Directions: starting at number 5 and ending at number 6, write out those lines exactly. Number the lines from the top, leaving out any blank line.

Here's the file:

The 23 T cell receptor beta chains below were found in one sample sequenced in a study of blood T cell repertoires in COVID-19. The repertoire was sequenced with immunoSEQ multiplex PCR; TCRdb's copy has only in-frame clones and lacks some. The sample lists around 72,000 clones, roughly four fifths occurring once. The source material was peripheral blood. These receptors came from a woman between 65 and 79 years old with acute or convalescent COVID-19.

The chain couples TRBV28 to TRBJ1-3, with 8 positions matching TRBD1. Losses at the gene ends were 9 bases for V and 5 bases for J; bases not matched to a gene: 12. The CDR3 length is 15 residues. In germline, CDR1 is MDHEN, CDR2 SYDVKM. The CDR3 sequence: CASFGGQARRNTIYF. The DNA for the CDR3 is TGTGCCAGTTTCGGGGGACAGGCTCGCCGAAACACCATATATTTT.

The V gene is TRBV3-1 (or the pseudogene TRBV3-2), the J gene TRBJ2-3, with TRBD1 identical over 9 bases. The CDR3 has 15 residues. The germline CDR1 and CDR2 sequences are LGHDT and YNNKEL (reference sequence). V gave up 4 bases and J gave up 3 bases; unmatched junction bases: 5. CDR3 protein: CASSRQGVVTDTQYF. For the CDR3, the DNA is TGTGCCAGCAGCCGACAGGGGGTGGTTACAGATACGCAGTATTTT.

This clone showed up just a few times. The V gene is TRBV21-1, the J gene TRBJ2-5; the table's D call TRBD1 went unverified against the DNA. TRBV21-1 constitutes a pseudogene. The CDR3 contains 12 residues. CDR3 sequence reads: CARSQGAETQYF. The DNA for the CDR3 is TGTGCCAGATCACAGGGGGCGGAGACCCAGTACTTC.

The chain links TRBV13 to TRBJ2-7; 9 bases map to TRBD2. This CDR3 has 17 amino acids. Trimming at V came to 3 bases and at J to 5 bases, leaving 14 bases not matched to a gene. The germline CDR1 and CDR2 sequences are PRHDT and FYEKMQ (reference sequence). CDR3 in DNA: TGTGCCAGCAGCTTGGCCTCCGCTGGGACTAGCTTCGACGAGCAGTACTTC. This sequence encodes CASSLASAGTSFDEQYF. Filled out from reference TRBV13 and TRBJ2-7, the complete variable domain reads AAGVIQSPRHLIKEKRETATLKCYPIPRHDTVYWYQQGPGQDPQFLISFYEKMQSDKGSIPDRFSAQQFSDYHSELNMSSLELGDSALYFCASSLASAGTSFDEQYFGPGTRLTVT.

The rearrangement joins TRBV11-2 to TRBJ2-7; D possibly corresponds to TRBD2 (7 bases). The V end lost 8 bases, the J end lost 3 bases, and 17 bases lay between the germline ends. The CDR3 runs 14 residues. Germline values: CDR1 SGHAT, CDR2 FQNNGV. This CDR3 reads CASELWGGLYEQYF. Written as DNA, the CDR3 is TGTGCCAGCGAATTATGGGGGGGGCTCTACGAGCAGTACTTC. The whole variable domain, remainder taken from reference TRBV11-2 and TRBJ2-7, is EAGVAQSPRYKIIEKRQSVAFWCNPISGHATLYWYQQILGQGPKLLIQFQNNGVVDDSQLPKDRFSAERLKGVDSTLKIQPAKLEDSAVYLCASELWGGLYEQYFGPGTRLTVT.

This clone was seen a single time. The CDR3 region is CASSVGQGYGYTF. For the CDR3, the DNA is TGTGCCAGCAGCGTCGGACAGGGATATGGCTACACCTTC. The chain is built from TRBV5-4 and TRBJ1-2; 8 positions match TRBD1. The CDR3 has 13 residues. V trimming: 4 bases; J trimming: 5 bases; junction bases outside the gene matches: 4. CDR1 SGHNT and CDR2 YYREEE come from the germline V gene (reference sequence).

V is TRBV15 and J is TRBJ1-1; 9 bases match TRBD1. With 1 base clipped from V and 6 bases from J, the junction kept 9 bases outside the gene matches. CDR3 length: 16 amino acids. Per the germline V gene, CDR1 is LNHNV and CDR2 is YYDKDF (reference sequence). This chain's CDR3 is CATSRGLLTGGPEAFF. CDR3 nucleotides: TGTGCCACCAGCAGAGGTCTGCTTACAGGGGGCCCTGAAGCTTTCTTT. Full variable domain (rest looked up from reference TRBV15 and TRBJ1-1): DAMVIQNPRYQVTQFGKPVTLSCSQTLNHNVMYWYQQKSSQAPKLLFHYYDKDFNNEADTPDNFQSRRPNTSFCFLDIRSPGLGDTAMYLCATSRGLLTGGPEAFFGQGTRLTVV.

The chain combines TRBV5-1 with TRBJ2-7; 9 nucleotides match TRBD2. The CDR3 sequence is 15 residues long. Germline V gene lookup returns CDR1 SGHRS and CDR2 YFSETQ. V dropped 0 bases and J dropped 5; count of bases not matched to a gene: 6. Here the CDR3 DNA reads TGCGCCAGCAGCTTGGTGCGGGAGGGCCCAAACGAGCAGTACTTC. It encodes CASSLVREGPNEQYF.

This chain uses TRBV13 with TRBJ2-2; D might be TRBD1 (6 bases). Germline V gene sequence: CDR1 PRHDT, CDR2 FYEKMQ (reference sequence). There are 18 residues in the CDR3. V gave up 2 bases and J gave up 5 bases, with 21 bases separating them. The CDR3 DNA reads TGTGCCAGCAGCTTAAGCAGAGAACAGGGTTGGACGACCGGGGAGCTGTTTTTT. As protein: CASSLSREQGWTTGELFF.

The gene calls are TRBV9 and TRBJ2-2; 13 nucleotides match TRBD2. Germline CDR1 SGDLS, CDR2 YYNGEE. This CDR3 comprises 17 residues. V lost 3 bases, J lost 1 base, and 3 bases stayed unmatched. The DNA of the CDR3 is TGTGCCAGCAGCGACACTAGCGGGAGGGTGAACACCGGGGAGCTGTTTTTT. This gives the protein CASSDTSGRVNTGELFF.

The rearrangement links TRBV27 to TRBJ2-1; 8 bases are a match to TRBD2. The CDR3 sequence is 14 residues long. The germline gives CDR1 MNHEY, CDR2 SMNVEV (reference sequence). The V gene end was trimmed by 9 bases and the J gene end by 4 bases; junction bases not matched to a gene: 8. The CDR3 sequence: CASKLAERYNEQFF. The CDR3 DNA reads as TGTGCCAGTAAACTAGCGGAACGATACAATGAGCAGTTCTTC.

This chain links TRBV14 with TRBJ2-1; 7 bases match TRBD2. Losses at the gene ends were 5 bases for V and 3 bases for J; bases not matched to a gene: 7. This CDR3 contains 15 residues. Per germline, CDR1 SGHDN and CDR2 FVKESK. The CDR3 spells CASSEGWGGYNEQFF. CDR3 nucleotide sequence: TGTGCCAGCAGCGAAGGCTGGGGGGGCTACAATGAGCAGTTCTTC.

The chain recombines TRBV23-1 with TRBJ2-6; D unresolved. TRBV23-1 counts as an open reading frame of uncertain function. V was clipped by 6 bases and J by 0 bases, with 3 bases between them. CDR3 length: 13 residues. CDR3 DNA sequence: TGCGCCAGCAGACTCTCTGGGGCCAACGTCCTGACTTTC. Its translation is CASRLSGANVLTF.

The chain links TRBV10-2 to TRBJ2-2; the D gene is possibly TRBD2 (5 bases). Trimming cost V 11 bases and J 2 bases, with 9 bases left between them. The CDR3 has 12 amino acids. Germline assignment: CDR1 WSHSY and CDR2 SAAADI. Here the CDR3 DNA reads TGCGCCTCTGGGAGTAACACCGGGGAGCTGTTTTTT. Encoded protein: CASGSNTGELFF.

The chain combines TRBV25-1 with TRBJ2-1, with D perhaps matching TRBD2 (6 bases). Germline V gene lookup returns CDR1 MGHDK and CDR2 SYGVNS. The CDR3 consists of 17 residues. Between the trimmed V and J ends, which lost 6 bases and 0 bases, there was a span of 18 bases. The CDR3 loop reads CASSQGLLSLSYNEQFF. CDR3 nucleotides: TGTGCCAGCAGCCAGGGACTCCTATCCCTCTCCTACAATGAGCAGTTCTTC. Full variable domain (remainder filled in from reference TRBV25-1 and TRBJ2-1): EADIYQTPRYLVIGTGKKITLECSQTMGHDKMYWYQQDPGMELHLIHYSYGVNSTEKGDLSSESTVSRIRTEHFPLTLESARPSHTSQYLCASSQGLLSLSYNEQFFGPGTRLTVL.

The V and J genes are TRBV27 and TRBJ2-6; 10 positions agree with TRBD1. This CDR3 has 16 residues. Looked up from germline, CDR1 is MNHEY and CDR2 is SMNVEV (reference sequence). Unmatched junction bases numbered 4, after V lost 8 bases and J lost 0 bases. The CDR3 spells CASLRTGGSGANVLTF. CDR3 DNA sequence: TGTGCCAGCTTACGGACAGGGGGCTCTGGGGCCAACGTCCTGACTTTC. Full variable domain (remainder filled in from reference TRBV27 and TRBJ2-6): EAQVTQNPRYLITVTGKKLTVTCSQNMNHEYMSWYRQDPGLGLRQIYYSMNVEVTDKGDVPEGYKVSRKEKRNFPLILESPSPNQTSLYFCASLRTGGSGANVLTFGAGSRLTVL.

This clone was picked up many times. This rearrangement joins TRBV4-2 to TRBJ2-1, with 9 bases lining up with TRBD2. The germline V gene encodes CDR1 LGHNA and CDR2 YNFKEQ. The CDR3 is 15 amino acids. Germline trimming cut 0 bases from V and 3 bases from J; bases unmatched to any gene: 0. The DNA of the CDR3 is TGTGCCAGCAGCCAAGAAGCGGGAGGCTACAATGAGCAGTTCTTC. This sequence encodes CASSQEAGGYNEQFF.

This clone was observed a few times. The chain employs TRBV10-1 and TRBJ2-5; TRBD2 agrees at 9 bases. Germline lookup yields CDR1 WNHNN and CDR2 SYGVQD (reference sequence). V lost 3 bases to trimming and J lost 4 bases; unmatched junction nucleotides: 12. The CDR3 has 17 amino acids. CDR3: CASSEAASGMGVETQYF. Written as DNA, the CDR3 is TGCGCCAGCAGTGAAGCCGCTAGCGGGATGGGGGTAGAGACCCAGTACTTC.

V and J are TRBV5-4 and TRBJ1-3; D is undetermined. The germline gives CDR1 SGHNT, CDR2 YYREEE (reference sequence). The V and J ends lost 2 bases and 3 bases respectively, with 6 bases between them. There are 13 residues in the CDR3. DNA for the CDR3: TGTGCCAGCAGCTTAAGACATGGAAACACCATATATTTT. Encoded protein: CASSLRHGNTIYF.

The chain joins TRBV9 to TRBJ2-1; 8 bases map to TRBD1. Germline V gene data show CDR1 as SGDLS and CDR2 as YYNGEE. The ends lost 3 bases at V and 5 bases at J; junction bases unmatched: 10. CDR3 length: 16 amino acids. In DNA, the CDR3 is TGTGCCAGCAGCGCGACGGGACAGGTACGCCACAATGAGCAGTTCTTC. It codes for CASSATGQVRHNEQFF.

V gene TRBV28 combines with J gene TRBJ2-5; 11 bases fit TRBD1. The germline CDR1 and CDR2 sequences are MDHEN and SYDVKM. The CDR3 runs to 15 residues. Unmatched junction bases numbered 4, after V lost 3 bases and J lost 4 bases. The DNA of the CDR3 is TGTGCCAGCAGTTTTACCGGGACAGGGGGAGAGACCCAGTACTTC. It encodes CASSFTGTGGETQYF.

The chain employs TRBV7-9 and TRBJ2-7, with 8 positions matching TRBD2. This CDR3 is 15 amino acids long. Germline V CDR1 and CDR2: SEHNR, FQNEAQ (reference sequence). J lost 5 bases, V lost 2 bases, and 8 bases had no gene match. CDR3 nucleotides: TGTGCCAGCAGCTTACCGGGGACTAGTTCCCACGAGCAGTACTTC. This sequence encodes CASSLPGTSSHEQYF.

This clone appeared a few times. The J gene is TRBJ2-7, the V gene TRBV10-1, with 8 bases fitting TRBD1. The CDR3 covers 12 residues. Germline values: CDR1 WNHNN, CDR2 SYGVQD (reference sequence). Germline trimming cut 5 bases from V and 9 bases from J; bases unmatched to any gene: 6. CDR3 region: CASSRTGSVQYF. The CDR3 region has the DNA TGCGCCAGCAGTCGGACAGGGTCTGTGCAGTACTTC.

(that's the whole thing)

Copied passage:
The chain links TRBV13 to TRBJ2-7; 9 bases map to TRBD2. This CDR3 has 17 amino acids. Trimming at V came to 3 bases and at J to 5 bases, leaving 14 bases not matched to a gene. The germline CDR1 and CDR2 sequences are PRHDT and FYEKMQ (reference sequence). CDR3 in DNA: TGTGCCAGCAGCTTGGCCTCCGCTGGGACTAGCTTCGACGAGCAGTACTTC. This sequence encodes CASSLASAGTSFDEQYF. Filled out from reference TRBV13 and TRBJ2-7, the complete variable domain reads AAGVIQSPRHLIKEKRETATLKCYPIPRHDTVYWYQQGPGQDPQFLISFYEKMQSDKGSIPDRFSAQQFSDYHSELNMSSLELGDSALYFCASSLASAGTSFDEQYFGPGTRLTVT.

The rearrangement joins TRBV11-2 to TRBJ2-7; D possibly corresponds to TRBD2 (7 bases). The V end lost 8 bases, the J end lost 3 bases, and 17 bases lay between the germline ends. The CDR3 runs 14 residues. Germline values: CDR1 SGHAT, CDR2 FQNNGV. This CDR3 reads CASELWGGLYEQYF. Written as DNA, the CDR3 is TGTGCCAGCGAATTATGGGGGGGGCTCTACGAGCAGTACTTC. The whole variable domain, remainder taken from reference TRBV11-2 and TRBJ2-7, is EAGVAQSPRYKIIEKRQSVAFWCNPISGHATLYWYQQILGQGPKLLIQFQNNGVVDDSQLPKDRFSAERLKGVDSTLKIQPAKLEDSAVYLCASELWGGLYEQYFGPGTRLTVT.